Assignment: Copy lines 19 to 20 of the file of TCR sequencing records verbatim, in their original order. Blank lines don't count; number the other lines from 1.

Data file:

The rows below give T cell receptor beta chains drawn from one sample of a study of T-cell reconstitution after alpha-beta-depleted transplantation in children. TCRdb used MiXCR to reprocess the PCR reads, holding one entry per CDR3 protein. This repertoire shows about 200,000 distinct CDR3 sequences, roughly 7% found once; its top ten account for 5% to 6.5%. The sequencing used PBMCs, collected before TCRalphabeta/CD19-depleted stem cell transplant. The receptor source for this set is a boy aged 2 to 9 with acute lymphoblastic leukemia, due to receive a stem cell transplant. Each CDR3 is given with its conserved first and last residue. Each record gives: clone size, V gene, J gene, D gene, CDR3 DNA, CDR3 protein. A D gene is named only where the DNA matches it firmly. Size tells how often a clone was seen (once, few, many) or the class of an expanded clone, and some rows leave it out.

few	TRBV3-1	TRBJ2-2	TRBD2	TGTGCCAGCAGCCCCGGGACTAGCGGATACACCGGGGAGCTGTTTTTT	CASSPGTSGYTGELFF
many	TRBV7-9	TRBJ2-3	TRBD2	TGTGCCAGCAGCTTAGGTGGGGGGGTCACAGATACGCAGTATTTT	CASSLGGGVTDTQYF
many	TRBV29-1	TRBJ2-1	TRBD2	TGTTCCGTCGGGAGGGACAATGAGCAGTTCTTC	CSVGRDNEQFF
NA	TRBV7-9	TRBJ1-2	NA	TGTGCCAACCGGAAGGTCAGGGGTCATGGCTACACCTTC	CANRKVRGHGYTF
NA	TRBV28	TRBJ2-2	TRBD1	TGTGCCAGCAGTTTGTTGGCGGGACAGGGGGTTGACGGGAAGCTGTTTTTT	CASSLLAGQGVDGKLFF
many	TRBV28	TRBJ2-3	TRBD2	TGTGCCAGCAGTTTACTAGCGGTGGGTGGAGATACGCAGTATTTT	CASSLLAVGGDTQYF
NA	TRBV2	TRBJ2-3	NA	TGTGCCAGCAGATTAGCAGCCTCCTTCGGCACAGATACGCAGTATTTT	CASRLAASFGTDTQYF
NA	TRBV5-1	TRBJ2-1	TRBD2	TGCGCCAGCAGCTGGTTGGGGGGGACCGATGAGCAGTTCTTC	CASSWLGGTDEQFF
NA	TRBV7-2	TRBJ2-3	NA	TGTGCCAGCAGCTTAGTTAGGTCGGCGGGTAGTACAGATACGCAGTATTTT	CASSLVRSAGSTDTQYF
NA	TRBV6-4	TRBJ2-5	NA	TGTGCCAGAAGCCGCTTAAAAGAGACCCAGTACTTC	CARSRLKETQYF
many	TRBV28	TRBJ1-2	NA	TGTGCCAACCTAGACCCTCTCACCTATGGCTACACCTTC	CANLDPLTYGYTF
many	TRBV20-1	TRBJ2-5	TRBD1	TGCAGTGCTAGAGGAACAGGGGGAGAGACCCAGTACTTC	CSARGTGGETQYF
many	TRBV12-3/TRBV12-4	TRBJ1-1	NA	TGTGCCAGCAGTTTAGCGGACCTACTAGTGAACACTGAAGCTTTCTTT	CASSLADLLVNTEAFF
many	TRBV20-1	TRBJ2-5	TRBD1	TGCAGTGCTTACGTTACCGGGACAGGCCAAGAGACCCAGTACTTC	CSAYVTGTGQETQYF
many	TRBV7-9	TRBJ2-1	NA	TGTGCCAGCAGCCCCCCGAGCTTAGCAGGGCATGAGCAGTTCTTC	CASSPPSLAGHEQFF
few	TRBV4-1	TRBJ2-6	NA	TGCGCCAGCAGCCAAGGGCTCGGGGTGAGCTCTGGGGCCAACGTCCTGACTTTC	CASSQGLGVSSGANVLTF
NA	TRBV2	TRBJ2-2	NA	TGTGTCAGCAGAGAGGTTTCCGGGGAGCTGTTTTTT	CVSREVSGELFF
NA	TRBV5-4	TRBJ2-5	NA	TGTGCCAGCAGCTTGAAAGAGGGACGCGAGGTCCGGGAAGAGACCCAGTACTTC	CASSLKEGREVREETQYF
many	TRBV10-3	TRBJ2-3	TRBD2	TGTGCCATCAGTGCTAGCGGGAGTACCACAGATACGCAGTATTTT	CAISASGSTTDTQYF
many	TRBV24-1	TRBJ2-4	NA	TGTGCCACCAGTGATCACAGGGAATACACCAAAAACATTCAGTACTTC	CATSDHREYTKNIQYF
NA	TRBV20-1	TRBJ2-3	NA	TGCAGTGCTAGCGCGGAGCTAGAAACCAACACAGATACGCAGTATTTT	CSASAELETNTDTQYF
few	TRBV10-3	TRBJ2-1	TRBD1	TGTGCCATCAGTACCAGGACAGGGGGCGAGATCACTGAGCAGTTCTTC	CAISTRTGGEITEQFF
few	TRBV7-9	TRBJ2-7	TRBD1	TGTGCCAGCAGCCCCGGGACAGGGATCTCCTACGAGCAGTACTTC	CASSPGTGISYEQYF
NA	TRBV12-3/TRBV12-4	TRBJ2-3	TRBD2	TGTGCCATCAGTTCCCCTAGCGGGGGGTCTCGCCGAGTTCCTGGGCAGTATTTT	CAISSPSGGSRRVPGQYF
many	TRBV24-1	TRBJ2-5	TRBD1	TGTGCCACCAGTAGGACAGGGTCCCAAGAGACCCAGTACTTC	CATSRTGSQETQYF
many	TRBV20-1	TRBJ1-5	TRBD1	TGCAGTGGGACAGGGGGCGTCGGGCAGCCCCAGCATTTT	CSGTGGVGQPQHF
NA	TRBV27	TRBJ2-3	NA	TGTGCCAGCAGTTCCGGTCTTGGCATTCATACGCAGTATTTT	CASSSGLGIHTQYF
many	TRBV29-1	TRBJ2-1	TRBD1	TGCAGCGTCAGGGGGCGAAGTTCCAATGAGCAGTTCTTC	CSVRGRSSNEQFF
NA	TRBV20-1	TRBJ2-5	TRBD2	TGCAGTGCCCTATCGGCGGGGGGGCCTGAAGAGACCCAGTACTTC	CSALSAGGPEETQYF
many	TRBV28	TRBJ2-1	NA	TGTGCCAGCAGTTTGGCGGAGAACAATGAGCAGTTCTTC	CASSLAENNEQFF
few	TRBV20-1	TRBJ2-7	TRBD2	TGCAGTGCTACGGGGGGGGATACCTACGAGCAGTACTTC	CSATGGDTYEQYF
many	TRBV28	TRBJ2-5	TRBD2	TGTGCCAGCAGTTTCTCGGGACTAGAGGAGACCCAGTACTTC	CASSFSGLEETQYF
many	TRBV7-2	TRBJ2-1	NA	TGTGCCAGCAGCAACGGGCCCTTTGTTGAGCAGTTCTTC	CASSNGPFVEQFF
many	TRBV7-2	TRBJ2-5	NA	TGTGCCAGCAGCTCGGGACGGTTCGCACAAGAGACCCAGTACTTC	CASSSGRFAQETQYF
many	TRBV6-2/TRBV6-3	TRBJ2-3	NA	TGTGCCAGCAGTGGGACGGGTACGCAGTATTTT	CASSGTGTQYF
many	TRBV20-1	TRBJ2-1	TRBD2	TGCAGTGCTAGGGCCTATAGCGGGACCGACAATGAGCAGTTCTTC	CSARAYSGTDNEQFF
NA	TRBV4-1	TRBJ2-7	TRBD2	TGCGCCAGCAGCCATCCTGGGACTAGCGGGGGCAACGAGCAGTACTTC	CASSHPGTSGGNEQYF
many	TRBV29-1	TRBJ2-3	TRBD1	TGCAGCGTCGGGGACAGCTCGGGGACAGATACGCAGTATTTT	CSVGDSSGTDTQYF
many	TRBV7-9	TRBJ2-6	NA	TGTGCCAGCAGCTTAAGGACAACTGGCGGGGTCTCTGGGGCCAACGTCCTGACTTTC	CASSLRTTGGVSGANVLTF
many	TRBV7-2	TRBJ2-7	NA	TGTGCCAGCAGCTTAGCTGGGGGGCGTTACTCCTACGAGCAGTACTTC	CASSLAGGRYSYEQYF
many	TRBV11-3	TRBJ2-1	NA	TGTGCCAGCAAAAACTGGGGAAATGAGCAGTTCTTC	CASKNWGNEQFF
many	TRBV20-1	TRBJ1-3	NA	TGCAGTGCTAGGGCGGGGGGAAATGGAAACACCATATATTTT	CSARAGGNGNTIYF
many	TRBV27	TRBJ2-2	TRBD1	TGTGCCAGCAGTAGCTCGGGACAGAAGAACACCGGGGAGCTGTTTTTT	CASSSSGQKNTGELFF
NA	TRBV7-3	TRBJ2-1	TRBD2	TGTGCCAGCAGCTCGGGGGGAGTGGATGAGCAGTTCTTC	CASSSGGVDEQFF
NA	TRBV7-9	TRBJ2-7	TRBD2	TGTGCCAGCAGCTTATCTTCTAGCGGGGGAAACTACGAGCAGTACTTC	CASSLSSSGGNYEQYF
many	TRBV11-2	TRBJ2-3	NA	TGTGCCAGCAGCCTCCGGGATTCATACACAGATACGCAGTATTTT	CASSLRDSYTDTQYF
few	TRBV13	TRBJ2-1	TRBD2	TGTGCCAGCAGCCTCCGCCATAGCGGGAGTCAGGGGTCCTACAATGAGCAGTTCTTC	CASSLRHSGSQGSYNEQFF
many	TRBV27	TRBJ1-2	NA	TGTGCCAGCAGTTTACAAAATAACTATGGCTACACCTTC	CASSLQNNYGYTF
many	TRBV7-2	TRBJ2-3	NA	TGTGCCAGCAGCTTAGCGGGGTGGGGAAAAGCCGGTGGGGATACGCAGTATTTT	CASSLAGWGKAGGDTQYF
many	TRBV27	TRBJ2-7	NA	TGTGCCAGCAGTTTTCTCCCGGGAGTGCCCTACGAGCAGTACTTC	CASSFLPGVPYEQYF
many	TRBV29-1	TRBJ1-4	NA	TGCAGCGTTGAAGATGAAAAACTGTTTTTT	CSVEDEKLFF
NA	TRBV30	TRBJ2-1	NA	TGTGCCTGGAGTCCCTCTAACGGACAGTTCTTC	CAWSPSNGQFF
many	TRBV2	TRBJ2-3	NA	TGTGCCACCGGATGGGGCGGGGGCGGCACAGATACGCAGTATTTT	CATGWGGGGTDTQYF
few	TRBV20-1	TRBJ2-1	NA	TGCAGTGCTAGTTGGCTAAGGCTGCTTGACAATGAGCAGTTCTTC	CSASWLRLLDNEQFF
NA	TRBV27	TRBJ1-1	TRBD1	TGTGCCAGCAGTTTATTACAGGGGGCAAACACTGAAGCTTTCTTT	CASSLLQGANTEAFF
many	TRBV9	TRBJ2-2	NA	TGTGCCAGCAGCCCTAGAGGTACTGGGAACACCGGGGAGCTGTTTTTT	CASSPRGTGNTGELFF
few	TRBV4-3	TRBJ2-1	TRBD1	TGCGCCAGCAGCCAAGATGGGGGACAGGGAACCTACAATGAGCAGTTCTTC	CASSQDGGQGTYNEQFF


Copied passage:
NA	TRBV5-4	TRBJ2-5	NA	TGTGCCAGCAGCTTGAAAGAGGGACGCGAGGTCCGGGAAGAGACCCAGTACTTC	CASSLKEGREVREETQYF
many	TRBV10-3	TRBJ2-3	TRBD2	TGTGCCATCAGTGCTAGCGGGAGTACCACAGATACGCAGTATTTT	CAISASGSTTDTQYF